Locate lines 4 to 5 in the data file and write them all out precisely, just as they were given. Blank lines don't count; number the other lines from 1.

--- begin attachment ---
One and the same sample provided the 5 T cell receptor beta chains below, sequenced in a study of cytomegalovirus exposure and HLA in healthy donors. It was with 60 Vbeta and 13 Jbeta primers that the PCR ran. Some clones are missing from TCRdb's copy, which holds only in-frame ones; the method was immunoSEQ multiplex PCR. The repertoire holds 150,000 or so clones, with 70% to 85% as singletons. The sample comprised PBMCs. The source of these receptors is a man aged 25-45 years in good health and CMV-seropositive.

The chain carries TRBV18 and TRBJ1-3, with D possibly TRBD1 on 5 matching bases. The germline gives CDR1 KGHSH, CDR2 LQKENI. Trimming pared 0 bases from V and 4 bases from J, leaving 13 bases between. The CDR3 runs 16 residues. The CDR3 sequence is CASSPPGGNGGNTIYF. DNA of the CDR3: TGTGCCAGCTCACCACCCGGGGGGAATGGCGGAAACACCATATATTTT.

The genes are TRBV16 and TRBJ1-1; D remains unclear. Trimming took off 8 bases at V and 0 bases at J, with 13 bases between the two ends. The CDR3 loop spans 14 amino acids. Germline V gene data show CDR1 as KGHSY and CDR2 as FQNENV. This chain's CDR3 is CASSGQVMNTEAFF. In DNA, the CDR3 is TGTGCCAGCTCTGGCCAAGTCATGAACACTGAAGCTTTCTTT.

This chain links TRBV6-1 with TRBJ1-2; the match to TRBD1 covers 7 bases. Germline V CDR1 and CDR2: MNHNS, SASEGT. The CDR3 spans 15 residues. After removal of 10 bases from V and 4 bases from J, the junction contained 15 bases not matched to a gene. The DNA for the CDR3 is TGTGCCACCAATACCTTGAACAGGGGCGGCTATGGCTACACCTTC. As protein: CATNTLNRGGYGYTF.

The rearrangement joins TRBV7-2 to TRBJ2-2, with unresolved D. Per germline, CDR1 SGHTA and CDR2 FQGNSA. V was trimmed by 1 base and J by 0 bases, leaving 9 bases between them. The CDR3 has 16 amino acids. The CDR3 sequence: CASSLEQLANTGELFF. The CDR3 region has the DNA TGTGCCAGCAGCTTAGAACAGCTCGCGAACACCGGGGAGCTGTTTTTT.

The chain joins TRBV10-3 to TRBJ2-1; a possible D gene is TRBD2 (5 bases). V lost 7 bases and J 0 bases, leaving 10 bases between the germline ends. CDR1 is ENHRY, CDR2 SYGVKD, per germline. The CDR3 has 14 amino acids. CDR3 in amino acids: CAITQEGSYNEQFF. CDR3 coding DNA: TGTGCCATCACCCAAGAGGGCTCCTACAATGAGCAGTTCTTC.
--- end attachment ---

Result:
This chain links TRBV6-1 with TRBJ1-2; the match to TRBD1 covers 7 bases. Germline V CDR1 and CDR2: MNHNS, SASEGT. The CDR3 spans 15 residues. After removal of 10 bases from V and 4 bases from J, the junction contained 15 bases not matched to a gene. The DNA for the CDR3 is TGTGCCACCAATACCTTGAACAGGGGCGGCTATGGCTACACCTTC. As protein: CATNTLNRGGYGYTF.

The rearrangement joins TRBV7-2 to TRBJ2-2, with unresolved D. Per germline, CDR1 SGHTA and CDR2 FQGNSA. V was trimmed by 1 base and J by 0 bases, leaving 9 bases between them. The CDR3 has 16 amino acids. The CDR3 sequence: CASSLEQLANTGELFF. The CDR3 region has the DNA TGTGCCAGCAGCTTAGAACAGCTCGCGAACACCGGGGAGCTGTTTTTT.